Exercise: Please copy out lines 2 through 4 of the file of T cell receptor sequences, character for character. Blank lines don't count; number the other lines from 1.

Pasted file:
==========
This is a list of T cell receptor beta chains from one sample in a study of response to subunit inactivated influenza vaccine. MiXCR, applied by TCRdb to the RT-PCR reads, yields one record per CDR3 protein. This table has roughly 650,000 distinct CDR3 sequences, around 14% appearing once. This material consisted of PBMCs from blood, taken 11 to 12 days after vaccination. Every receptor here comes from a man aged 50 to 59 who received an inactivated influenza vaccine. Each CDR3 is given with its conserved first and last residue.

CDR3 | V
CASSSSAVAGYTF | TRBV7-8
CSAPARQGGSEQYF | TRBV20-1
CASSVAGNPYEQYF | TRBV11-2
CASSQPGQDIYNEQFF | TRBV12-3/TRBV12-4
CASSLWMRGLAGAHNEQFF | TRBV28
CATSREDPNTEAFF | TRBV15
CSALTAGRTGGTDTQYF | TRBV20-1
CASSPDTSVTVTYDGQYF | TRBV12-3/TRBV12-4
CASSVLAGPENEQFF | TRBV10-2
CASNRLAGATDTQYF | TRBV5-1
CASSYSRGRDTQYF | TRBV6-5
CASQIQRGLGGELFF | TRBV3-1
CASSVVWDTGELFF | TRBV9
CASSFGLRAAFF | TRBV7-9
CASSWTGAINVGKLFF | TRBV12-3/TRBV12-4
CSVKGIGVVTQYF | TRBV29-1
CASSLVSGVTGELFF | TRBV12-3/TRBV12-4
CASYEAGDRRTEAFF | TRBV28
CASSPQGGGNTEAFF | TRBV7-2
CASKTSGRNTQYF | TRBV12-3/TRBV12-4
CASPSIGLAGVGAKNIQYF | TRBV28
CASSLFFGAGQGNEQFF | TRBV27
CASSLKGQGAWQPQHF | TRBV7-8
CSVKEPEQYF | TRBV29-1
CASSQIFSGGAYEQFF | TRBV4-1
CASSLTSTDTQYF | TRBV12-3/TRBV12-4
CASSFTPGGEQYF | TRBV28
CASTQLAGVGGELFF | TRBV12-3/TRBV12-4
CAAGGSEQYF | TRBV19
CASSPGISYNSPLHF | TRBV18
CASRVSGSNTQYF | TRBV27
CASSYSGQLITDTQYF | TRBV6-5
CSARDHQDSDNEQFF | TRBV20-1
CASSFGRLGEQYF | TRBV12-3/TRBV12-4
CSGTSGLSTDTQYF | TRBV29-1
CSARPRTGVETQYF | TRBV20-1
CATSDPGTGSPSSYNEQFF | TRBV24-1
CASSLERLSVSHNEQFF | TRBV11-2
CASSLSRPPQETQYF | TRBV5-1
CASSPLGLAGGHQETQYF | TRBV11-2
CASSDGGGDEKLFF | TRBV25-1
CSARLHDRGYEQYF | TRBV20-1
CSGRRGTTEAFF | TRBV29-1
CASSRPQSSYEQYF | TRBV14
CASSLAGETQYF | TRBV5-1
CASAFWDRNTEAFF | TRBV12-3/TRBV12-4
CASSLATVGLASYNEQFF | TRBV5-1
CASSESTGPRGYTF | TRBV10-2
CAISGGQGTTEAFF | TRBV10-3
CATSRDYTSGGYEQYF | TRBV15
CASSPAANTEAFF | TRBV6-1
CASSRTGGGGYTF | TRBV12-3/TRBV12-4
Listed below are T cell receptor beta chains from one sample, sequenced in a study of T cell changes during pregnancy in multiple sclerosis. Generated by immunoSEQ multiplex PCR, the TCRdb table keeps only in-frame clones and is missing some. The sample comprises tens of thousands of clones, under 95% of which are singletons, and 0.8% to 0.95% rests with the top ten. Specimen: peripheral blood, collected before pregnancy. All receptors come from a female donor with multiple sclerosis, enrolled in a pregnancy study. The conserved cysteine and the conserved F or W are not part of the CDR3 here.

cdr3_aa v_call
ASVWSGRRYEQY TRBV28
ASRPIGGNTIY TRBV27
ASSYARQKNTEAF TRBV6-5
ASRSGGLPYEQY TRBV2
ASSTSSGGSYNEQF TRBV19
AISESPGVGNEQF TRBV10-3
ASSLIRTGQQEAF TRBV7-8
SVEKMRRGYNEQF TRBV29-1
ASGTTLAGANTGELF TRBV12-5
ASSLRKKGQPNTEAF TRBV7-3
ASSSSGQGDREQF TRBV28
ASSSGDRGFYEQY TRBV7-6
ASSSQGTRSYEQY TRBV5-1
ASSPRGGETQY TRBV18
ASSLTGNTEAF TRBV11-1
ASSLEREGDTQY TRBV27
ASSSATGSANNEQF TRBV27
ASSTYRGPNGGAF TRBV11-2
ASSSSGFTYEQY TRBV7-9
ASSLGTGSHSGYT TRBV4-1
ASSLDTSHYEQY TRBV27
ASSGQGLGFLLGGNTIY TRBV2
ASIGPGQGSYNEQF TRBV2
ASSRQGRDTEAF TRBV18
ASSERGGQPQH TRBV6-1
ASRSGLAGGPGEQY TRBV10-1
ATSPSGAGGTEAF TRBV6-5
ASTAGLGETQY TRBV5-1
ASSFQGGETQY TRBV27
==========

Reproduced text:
CDR3 | V
CASSSSAVAGYTF | TRBV7-8
CSAPARQGGSEQYF | TRBV20-1